Saturday, November 22, 2014

New glasses

About fifteen years ago, my eyesight, which had always been excellent, started to deteriorate. I started getting headaches from eye strain. I hated going out after dark because the headlights hurt my eyes.

I really didn't understand that my eyesight was the problem. I just knew that I didn't want to read or travel or do anything I enjoyed doing, and didn't quite know why. 

My husband put it together - he'd had glasses since he was in grade three. He suggested I see an optometrist.

The rest was history. I had an astigmatism, which later (about six years later) developed into the need to wear bifocals. 

After I got used to my new glasses, it was amazing to me how much I had been missing as time wore on, how slowly and insidiously my world had gotten more and more small. I had to put more and more effort into doing the things that came so naturally to me after I got my glasses: read, drive, enjoy a sunny day, look up at the stars... and the list went on. Suddenly, it was as though I'd been given my life back - I wondered why I hadn't gone to the eye doctor much sooner.

Now, I can't imagine my life without my glasses. It's unthinkable for me to get up and leave the house without putting them on. They help me see the world, they protect me from the biting wind, they keep me from getting eye strain headaches.

Why am I talking about this? 

I see a spiritual parallel here. I needed glasses but I was unaware of it. I was trying to do things that became more and more impossible for me to do, and the harder I tried, the worse I felt.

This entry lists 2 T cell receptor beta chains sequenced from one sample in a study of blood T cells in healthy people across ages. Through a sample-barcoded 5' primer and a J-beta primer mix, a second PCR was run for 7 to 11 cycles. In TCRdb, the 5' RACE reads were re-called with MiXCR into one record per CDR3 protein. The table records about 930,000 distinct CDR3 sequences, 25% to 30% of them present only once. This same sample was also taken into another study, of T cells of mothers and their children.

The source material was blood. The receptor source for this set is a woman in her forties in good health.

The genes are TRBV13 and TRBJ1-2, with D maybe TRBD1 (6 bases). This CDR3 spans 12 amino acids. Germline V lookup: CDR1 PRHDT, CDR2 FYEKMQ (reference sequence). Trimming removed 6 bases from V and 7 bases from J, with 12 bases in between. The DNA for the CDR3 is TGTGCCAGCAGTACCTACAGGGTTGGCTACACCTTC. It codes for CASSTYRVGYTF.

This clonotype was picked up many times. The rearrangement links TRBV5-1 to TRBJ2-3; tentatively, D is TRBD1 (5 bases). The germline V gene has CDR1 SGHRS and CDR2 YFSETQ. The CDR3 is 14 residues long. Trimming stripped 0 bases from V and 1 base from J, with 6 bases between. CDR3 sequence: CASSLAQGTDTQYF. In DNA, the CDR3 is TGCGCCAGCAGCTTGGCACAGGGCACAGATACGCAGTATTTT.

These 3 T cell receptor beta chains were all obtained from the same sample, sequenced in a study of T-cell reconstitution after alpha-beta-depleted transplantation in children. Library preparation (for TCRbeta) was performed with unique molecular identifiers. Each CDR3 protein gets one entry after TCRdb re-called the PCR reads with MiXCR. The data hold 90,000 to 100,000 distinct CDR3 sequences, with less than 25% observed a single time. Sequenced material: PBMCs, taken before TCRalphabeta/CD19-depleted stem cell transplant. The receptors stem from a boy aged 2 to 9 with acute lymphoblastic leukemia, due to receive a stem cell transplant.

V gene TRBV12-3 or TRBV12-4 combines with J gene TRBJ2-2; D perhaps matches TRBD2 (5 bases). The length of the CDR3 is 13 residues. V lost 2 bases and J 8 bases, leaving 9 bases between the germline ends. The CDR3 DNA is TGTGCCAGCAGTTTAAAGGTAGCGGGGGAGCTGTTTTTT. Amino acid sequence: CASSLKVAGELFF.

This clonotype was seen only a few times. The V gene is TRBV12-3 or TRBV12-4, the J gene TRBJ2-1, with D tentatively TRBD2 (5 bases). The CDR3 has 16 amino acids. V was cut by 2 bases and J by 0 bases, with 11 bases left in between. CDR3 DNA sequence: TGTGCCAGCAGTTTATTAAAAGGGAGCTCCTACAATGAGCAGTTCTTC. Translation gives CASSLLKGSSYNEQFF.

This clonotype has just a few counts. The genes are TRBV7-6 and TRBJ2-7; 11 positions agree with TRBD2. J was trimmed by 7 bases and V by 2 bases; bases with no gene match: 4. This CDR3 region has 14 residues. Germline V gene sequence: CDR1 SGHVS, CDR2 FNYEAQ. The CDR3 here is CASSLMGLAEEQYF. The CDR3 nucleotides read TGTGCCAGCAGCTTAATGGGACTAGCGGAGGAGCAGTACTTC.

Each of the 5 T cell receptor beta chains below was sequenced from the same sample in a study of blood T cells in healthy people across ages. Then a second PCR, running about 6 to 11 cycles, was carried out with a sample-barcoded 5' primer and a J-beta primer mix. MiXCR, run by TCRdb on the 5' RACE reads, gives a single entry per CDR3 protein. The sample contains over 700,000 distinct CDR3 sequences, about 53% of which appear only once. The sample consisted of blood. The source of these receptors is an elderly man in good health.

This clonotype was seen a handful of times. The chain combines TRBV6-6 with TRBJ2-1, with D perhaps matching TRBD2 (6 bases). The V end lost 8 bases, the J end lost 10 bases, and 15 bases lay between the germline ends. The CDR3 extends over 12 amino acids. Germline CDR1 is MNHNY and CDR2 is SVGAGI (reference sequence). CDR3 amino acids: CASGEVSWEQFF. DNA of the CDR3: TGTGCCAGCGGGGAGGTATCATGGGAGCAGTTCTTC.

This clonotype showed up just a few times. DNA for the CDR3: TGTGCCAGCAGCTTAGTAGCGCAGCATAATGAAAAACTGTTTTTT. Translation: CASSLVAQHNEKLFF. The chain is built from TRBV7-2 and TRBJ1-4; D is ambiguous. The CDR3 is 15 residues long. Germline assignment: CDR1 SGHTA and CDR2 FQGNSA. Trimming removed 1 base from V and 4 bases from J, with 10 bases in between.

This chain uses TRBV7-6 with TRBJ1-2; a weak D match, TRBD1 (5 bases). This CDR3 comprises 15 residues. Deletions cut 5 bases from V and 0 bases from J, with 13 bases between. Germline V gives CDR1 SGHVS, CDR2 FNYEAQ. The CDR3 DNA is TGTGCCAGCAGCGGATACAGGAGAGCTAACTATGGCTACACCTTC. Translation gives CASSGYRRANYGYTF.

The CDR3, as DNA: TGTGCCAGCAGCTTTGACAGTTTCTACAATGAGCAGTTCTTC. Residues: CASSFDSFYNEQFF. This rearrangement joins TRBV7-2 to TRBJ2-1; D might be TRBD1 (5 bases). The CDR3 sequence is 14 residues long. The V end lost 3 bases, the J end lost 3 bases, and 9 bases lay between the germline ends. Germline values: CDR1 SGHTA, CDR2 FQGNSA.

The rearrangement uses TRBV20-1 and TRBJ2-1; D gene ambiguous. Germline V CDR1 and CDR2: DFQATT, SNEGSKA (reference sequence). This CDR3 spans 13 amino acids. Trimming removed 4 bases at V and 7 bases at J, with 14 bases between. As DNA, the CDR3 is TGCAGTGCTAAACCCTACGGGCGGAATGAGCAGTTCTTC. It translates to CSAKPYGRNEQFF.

Once I looked through the new lenses, all became clear. I didn't have to strive and strain anymore. 

In this parallel, my state before going to get glasses was how I spent most of my Christian life. Like those around me and like my leaders, I was trying to produce those end results I kept hearing about - love your neighbour, read the Bible, pray, live in victory, share your faith - and the more I strained and tried, the less I could see clearly. 

Trying to manufacture the life I had heard about and read about - the victorious life that I was taught came through obedience - only ended up with me being frustrated, discouraged and eventually resentful. "Is this all there is?" I wondered to myself. 

Oh, there were times I lived in what I called "victory." Basically that looked like grit-your-teeth obedience with no divine power to carry that out. And I did have some successes. But they were temporary, and I would eventually crash and burn. And then I would blame myself for not "doing it right." 

Photo "Brunette With Folded Arms Posing
courtesy of stockimages at
What a headache.

It wasn't until I began to realize the depths of the grace that Jesus died to give me that I started to walk into freedom. Unconditional love. Unconditional. Without conditions. That meant - and the glasses went on - that I didn't have to strive! I didn't HAVE to knock myself out in failure after failure after failure, wondering where the joy and all that 'abundant life' was. I was focusing on the end result, the things I was told all of my Christian life that I needed to DO. 

Instead, all I needed to do was put on the glasses of grace - to focus on Jesus, on His love, on His grace, and - as simplistic as that sounds - THERE was where the abundant life started. He loved me. He LOVES me! And I just fell in love with Him, and keep falling in love with Him more and more, the more I realize how deeply He loves me. That's it, that's all. Again and again and again. Deeper every. single. time.